↓ Skip to main content

Novel Husbandry Practices Result in Rapid Rates of Growth and Sexual Maturation Without Impacting Adult Behavior in the Blind Mexican Cavefish

Overview of attention for article published in Zebrafish, April 2023
Altmetric Badge

About this Attention Score

  • Good Attention Score compared to outputs of the same age (71st percentile)
  • High Attention Score compared to outputs of the same age and source (87th percentile)

Mentioned by

twitter
9 X users

Citations

dimensions_citation
7 Dimensions

Readers on

mendeley
8 Mendeley
You are seeing a free-to-access but limited selection of the activity Altmetric has collected about this research output. Click here to find out more.
Title
Novel Husbandry Practices Result in Rapid Rates of Growth and Sexual Maturation Without Impacting Adult Behavior in the Blind Mexican Cavefish
Published in
Zebrafish, April 2023
DOI 10.1089/zeb.2023.0001
Pubmed ID
Authors

Robert A. Kozol, Anders Yuiska, Ji Heon Han, Bernadeth Tolentino, Arthur Lopatto, Peter Lewis, Alexandra Paz, Alex C. Keene, Johanna E. Kowalko, Erik R. Duboué

Abstract

Animal model systems are dependent on the standardization of husbandry protocols that maximize growth and reduce generation time. The Mexican tetra, Astyanax mexicanus, exists as eyed surface and blind cave dwelling populations. The opportunity for comparative approaches between independently evolved populations has led to the rapid growth of A. mexicanus as a model for evolution and biomedical research. However, a slow and inconsistent growth rate remains a major limitation to the expanded application of A. mexicanus. Fortunately, this temporal limitation can be addressed through husbandry changes that accelerate growth rates while maintaining optimal health outcomes. Here, we describe a husbandry protocol that produces rapid growth rates through changes in diet, feeding frequency, growth sorting and progressive changes in tank size. This protocol produced robust growth rates and decreased the age of sexual maturity in comparison to our previous protocol. To determine whether changes in feeding impacted behavior, we tested fish in exploration and schooling assays. We found no difference in behavior between the two groups, suggesting that increased feeding and rapid growth will not impact the natural variation in behavioral traits. Taken together, this standardized husbandry protocol will accelerate the development of A. mexicanus as a genetic model.

X Demographics

X Demographics

The data shown below were collected from the profiles of 9 X users who shared this research output. Click here to find out more about how the information was compiled.
Mendeley readers

Mendeley readers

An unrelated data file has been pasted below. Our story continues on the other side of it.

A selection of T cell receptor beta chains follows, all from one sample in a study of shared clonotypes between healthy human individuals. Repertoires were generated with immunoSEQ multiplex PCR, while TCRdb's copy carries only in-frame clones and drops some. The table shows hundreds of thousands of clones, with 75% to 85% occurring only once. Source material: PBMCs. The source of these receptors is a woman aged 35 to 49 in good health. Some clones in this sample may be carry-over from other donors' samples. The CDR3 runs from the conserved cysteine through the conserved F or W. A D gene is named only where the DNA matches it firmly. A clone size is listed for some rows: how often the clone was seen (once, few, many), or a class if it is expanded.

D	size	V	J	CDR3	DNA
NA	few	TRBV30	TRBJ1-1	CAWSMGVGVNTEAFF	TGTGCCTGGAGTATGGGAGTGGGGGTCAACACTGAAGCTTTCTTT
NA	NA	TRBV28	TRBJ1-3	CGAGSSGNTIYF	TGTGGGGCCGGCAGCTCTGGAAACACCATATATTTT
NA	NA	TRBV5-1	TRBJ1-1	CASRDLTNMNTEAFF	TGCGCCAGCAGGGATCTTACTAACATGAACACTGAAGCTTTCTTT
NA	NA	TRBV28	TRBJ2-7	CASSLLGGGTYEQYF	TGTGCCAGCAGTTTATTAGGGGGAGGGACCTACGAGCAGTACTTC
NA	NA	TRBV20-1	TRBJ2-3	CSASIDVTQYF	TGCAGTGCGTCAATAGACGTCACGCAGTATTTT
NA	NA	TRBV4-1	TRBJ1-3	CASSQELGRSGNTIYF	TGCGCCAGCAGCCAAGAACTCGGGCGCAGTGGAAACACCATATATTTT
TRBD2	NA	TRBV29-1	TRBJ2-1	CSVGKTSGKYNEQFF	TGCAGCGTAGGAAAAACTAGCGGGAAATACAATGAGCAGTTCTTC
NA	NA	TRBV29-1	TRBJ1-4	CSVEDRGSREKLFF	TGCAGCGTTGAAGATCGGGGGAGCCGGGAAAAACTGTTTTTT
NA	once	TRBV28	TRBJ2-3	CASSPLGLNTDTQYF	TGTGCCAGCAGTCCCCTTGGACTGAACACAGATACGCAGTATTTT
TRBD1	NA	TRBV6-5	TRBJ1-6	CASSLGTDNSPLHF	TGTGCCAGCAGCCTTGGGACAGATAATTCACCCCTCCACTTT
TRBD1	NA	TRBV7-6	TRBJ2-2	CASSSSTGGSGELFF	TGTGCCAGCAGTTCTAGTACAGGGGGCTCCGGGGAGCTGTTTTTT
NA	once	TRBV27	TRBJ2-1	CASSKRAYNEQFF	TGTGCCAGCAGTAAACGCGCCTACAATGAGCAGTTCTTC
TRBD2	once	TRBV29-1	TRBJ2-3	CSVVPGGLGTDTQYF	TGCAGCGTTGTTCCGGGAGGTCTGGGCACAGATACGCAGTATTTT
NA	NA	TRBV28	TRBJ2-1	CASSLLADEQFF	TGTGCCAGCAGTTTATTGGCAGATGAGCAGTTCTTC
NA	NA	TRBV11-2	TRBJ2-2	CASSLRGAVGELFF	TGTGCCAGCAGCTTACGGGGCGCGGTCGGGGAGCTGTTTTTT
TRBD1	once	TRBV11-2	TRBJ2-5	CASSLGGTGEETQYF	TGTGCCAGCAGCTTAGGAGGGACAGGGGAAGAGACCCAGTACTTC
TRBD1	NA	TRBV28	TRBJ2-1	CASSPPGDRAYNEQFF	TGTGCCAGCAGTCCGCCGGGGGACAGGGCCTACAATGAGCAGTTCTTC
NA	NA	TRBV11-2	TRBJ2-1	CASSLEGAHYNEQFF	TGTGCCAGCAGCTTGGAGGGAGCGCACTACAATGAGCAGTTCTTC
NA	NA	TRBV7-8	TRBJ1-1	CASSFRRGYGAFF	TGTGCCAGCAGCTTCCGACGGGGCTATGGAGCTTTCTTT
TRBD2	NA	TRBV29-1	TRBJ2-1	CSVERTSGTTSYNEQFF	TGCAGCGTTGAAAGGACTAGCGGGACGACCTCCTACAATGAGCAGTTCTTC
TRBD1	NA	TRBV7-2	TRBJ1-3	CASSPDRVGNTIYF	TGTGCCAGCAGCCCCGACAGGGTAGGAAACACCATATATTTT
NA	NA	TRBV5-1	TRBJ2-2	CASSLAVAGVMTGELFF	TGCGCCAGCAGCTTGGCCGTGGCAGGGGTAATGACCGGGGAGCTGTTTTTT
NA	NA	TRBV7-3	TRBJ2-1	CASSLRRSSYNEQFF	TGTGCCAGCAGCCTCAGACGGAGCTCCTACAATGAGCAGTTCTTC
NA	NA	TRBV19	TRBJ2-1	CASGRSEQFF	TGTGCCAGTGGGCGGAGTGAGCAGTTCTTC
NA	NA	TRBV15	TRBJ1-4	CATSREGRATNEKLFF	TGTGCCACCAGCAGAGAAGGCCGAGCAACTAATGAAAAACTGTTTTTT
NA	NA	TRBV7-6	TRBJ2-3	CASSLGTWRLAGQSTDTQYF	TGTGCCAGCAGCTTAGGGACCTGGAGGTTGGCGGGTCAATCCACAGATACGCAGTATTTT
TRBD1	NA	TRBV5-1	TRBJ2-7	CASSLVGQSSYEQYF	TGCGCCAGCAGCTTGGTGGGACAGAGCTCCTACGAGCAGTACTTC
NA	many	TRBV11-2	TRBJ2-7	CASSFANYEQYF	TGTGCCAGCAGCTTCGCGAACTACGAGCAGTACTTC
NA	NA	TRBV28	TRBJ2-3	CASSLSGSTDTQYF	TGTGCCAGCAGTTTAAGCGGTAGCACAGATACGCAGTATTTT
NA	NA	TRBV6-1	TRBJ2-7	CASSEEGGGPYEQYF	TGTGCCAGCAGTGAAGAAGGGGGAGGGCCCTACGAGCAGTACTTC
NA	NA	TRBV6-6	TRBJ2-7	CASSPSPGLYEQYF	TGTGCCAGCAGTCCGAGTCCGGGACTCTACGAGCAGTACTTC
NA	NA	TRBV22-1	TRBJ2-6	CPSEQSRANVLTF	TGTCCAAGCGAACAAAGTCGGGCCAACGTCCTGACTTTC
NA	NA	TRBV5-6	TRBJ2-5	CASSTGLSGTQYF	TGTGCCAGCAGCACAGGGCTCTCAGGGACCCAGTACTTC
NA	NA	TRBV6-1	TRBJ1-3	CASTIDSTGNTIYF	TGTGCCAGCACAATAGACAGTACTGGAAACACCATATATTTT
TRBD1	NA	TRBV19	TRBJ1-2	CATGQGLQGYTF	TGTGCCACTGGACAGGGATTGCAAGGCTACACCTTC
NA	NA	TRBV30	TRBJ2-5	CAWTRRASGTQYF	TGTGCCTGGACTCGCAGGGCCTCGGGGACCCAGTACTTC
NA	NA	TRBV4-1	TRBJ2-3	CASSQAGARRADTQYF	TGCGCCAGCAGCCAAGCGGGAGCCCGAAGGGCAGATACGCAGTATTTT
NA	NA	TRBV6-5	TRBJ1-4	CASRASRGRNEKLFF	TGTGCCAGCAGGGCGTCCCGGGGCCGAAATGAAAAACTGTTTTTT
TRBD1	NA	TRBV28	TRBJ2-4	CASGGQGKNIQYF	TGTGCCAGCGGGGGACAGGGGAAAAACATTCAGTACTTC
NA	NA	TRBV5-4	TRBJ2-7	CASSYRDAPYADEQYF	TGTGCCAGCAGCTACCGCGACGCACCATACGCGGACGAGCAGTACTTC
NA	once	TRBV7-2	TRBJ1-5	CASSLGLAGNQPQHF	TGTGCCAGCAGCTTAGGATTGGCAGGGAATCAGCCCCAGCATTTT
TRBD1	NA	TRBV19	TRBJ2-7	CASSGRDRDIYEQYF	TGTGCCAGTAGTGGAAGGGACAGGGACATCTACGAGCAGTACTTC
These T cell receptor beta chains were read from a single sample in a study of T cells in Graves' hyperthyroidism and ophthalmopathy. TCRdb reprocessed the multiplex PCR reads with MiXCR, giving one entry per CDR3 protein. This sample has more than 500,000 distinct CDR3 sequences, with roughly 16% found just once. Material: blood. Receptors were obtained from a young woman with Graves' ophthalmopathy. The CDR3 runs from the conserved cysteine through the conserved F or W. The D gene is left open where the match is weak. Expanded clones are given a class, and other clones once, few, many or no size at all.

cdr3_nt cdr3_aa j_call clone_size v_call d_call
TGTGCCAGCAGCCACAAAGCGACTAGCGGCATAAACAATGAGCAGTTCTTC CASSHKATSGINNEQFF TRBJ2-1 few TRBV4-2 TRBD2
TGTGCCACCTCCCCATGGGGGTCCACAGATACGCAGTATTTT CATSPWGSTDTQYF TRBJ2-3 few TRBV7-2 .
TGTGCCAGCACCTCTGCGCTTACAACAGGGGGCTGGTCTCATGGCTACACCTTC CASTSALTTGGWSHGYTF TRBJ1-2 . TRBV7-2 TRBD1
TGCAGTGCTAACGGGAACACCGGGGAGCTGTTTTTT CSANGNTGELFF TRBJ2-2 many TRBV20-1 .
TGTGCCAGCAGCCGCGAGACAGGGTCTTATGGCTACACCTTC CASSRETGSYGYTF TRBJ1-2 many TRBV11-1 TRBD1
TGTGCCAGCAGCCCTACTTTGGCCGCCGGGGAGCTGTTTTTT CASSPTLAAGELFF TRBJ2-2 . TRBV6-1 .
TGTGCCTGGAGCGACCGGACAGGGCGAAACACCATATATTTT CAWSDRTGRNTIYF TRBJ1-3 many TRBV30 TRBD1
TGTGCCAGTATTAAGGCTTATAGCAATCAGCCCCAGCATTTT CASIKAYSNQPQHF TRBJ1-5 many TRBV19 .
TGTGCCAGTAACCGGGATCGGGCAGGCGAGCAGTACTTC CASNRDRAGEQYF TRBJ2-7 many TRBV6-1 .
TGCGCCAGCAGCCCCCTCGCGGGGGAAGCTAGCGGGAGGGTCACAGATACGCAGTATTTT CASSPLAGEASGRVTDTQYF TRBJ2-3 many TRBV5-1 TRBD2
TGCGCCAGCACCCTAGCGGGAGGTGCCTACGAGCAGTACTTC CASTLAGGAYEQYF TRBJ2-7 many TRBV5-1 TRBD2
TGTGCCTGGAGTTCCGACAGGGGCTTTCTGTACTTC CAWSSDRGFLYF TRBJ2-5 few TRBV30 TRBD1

The data shown below were compiled from readership statistics for 8 Mendeley readers of this research output. Click here to see the associated Mendeley record.

Geographical breakdown

Country Count As %
Unknown 8 100%

Demographic breakdown

Readers by professional status Count As %
Unspecified 1 13%
Professor 1 13%
Student > Ph. D. Student 1 13%
Researcher 1 13%
Unknown 4 50%
Readers by discipline Count As %
Unspecified 1 13%
Biochemistry, Genetics and Molecular Biology 1 13%
Agricultural and Biological Sciences 1 13%
Neuroscience 1 13%
Unknown 4 50%
Attention Score in Context

Attention Score in Context

This research output has an Altmetric Attention Score of 5. This is our high-level measure of the quality and quantity of online attention that it has received. This Attention Score, as well as the ranking and number of research outputs shown below, was calculated when the research output was last mentioned on 25 April 2023.
All research outputs
#6,761,242
of 25,394,764 outputs
Outputs from Zebrafish
#68
of 463 outputs
Outputs of similar age
#117,802
of 419,266 outputs
Outputs of similar age from Zebrafish
#1
of 8 outputs
Altmetric has tracked 25,394,764 research outputs across all sources so far. This one has received more attention than most of these and is in the 73rd percentile.
So far Altmetric has tracked 463 research outputs from this source. They typically receive a little more attention than average, with a mean Attention Score of 5.1. This one has done well, scoring higher than 85% of its peers.
Older research outputs will score higher simply because they've had more time to accumulate mentions. To account for age we can compare this Altmetric Attention Score to the 419,266 tracked outputs that were published within six weeks on either side of this one in any source. This one has gotten more attention than average, scoring higher than 71% of its contemporaries.
We're also able to compare this research output to 8 others from the same source and published within six weeks on either side of this one. This one has scored higher than all of them